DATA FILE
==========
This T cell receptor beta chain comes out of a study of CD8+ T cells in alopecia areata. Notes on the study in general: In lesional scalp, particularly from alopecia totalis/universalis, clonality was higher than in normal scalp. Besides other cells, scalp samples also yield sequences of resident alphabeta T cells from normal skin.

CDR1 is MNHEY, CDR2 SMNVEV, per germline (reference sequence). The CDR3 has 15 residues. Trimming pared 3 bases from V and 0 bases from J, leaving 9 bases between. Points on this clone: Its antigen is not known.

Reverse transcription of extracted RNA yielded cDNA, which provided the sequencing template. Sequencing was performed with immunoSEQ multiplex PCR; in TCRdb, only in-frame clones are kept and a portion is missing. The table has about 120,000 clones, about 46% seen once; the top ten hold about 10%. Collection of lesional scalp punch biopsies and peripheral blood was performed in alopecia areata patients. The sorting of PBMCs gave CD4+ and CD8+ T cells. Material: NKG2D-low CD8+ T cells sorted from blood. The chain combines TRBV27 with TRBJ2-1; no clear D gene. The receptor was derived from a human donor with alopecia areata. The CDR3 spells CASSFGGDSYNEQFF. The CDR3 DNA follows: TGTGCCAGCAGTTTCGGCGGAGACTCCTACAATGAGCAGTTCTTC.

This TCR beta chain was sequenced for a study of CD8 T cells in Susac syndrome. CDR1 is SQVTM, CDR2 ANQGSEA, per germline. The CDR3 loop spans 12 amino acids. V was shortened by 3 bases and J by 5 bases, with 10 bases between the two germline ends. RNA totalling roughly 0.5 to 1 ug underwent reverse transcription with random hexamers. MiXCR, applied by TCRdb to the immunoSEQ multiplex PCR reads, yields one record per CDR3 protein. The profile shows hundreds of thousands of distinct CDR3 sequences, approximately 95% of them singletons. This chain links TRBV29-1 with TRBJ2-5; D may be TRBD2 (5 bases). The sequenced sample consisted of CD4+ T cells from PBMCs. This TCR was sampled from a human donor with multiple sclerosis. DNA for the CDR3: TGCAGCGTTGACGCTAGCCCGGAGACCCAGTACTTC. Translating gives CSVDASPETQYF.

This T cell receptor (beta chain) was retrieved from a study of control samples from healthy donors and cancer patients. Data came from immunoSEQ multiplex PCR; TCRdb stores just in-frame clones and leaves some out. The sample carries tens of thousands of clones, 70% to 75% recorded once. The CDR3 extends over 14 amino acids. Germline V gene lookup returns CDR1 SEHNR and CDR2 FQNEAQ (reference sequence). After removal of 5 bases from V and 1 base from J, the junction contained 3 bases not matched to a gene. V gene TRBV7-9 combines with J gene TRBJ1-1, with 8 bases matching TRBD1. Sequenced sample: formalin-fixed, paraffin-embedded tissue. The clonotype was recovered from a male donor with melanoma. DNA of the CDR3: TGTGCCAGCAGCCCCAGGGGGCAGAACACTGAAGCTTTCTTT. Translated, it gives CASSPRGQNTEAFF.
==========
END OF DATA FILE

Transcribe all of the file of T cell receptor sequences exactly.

This T cell receptor beta chain comes out of a study of CD8+ T cells in alopecia areata. Notes on the study in general: In lesional scalp, particularly from alopecia totalis/universalis, clonality was higher than in normal scalp. Besides other cells, scalp samples also yield sequences of resident alphabeta T cells from normal skin.

CDR1 is MNHEY, CDR2 SMNVEV, per germline (reference sequence). The CDR3 has 15 residues. Trimming pared 3 bases from V and 0 bases from J, leaving 9 bases between. Points on this clone: Its antigen is not known.

Reverse transcription of extracted RNA yielded cDNA, which provided the sequencing template. Sequencing was performed with immunoSEQ multiplex PCR; in TCRdb, only in-frame clones are kept and a portion is missing. The table has about 120,000 clones, about 46% seen once; the top ten hold about 10%. Collection of lesional scalp punch biopsies and peripheral blood was performed in alopecia areata patients. The sorting of PBMCs gave CD4+ and CD8+ T cells. Material: NKG2D-low CD8+ T cells sorted from blood. The chain combines TRBV27 with TRBJ2-1; no clear D gene. The receptor was derived from a human donor with alopecia areata. The CDR3 spells CASSFGGDSYNEQFF. The CDR3 DNA follows: TGTGCCAGCAGTTTCGGCGGAGACTCCTACAATGAGCAGTTCTTC.

This TCR beta chain was sequenced for a study of CD8 T cells in Susac syndrome. CDR1 is SQVTM, CDR2 ANQGSEA, per germline. The CDR3 loop spans 12 amino acids. V was shortened by 3 bases and J by 5 bases, with 10 bases between the two germline ends. RNA totalling roughly 0.5 to 1 ug underwent reverse transcription with random hexamers. MiXCR, applied by TCRdb to the immunoSEQ multiplex PCR reads, yields one record per CDR3 protein. The profile shows hundreds of thousands of distinct CDR3 sequences, approximately 95% of them singletons. This chain links TRBV29-1 with TRBJ2-5; D may be TRBD2 (5 bases). The sequenced sample consisted of CD4+ T cells from PBMCs. This TCR was sampled from a human donor with multiple sclerosis. DNA for the CDR3: TGCAGCGTTGACGCTAGCCCGGAGACCCAGTACTTC. Translating gives CSVDASPETQYF.

This T cell receptor (beta chain) was retrieved from a study of control samples from healthy donors and cancer patients. Data came from immunoSEQ multiplex PCR; TCRdb stores just in-frame clones and leaves some out. The sample carries tens of thousands of clones, 70% to 75% recorded once. The CDR3 extends over 14 amino acids. Germline V gene lookup returns CDR1 SEHNR and CDR2 FQNEAQ (reference sequence). After removal of 5 bases from V and 1 base from J, the junction contained 3 bases not matched to a gene. V gene TRBV7-9 combines with J gene TRBJ1-1, with 8 bases matching TRBD1. Sequenced sample: formalin-fixed, paraffin-embedded tissue. The clonotype was recovered from a male donor with melanoma. DNA of the CDR3: TGTGCCAGCAGCCCCAGGGGGCAGAACACTGAAGCTTTCTTT. Translated, it gives CASSPRGQNTEAFF.